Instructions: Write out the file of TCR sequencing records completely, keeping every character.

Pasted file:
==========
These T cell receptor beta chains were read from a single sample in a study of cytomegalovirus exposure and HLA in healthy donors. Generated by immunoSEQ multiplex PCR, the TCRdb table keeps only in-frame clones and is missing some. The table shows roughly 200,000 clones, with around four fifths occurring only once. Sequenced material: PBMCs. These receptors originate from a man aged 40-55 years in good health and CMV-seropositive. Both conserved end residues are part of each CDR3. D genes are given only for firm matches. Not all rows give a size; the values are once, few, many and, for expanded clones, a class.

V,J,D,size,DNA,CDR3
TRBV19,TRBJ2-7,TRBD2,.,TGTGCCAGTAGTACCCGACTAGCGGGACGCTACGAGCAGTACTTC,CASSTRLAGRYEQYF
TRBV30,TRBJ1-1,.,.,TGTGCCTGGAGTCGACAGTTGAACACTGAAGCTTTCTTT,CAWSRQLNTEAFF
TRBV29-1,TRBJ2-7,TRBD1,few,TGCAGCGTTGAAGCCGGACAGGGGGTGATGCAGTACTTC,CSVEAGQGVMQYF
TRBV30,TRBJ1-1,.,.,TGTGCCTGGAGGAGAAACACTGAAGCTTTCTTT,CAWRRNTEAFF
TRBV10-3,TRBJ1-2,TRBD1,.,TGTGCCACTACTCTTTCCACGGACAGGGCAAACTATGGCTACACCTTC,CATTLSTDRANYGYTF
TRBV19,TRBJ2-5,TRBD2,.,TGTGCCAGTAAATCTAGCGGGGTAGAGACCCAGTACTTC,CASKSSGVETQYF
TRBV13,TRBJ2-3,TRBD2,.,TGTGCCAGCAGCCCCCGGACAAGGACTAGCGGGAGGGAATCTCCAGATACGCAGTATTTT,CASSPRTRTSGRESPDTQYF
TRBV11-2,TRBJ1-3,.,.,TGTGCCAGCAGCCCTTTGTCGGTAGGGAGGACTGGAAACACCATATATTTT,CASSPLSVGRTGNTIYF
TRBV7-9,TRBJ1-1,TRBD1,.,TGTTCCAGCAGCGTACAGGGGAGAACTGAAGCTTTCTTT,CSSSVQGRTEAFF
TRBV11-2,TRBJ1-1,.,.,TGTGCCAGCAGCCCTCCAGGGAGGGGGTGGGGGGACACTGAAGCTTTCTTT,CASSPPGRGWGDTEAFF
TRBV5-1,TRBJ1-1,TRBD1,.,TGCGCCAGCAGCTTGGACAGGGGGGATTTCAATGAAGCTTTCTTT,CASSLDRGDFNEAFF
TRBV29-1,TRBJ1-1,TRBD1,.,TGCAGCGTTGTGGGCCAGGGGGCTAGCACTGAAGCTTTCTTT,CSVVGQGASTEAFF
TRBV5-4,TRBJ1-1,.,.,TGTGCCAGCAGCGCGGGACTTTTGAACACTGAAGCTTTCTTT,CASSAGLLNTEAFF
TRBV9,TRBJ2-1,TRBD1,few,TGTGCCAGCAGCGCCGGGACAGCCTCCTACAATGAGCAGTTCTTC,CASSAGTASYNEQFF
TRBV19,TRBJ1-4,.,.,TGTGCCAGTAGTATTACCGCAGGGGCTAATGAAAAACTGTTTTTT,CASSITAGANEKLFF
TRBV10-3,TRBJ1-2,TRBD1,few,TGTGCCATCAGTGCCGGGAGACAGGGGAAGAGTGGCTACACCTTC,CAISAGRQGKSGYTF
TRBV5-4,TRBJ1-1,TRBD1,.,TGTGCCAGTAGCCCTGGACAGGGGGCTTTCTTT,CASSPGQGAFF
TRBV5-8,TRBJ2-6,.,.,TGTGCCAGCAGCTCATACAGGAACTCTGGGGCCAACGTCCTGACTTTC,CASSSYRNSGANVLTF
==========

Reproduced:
These T cell receptor beta chains were read from a single sample in a study of cytomegalovirus exposure and HLA in healthy donors. Generated by immunoSEQ multiplex PCR, the TCRdb table keeps only in-frame clones and is missing some. The table shows roughly 200,000 clones, with around four fifths occurring only once. Sequenced material: PBMCs. These receptors originate from a man aged 40-55 years in good health and CMV-seropositive. Both conserved end residues are part of each CDR3. D genes are given only for firm matches. Not all rows give a size; the values are once, few, many and, for expanded clones, a class.

V,J,D,size,DNA,CDR3
TRBV19,TRBJ2-7,TRBD2,.,TGTGCCAGTAGTACCCGACTAGCGGGACGCTACGAGCAGTACTTC,CASSTRLAGRYEQYF
TRBV30,TRBJ1-1,.,.,TGTGCCTGGAGTCGACAGTTGAACACTGAAGCTTTCTTT,CAWSRQLNTEAFF
TRBV29-1,TRBJ2-7,TRBD1,few,TGCAGCGTTGAAGCCGGACAGGGGGTGATGCAGTACTTC,CSVEAGQGVMQYF
TRBV30,TRBJ1-1,.,.,TGTGCCTGGAGGAGAAACACTGAAGCTTTCTTT,CAWRRNTEAFF
TRBV10-3,TRBJ1-2,TRBD1,.,TGTGCCACTACTCTTTCCACGGACAGGGCAAACTATGGCTACACCTTC,CATTLSTDRANYGYTF
TRBV19,TRBJ2-5,TRBD2,.,TGTGCCAGTAAATCTAGCGGGGTAGAGACCCAGTACTTC,CASKSSGVETQYF
TRBV13,TRBJ2-3,TRBD2,.,TGTGCCAGCAGCCCCCGGACAAGGACTAGCGGGAGGGAATCTCCAGATACGCAGTATTTT,CASSPRTRTSGRESPDTQYF
TRBV11-2,TRBJ1-3,.,.,TGTGCCAGCAGCCCTTTGTCGGTAGGGAGGACTGGAAACACCATATATTTT,CASSPLSVGRTGNTIYF
TRBV7-9,TRBJ1-1,TRBD1,.,TGTTCCAGCAGCGTACAGGGGAGAACTGAAGCTTTCTTT,CSSSVQGRTEAFF
TRBV11-2,TRBJ1-1,.,.,TGTGCCAGCAGCCCTCCAGGGAGGGGGTGGGGGGACACTGAAGCTTTCTTT,CASSPPGRGWGDTEAFF
TRBV5-1,TRBJ1-1,TRBD1,.,TGCGCCAGCAGCTTGGACAGGGGGGATTTCAATGAAGCTTTCTTT,CASSLDRGDFNEAFF
TRBV29-1,TRBJ1-1,TRBD1,.,TGCAGCGTTGTGGGCCAGGGGGCTAGCACTGAAGCTTTCTTT,CSVVGQGASTEAFF
TRBV5-4,TRBJ1-1,.,.,TGTGCCAGCAGCGCGGGACTTTTGAACACTGAAGCTTTCTTT,CASSAGLLNTEAFF
TRBV9,TRBJ2-1,TRBD1,few,TGTGCCAGCAGCGCCGGGACAGCCTCCTACAATGAGCAGTTCTTC,CASSAGTASYNEQFF
TRBV19,TRBJ1-4,.,.,TGTGCCAGTAGTATTACCGCAGGGGCTAATGAAAAACTGTTTTTT,CASSITAGANEKLFF
TRBV10-3,TRBJ1-2,TRBD1,few,TGTGCCATCAGTGCCGGGAGACAGGGGAAGAGTGGCTACACCTTC,CAISAGRQGKSGYTF
TRBV5-4,TRBJ1-1,TRBD1,.,TGTGCCAGTAGCCCTGGACAGGGGGCTTTCTTT,CASSPGQGAFF
TRBV5-8,TRBJ2-6,.,.,TGTGCCAGCAGCTCATACAGGAACTCTGGGGCCAACGTCCTGACTTTC,CASSSYRNSGANVLTF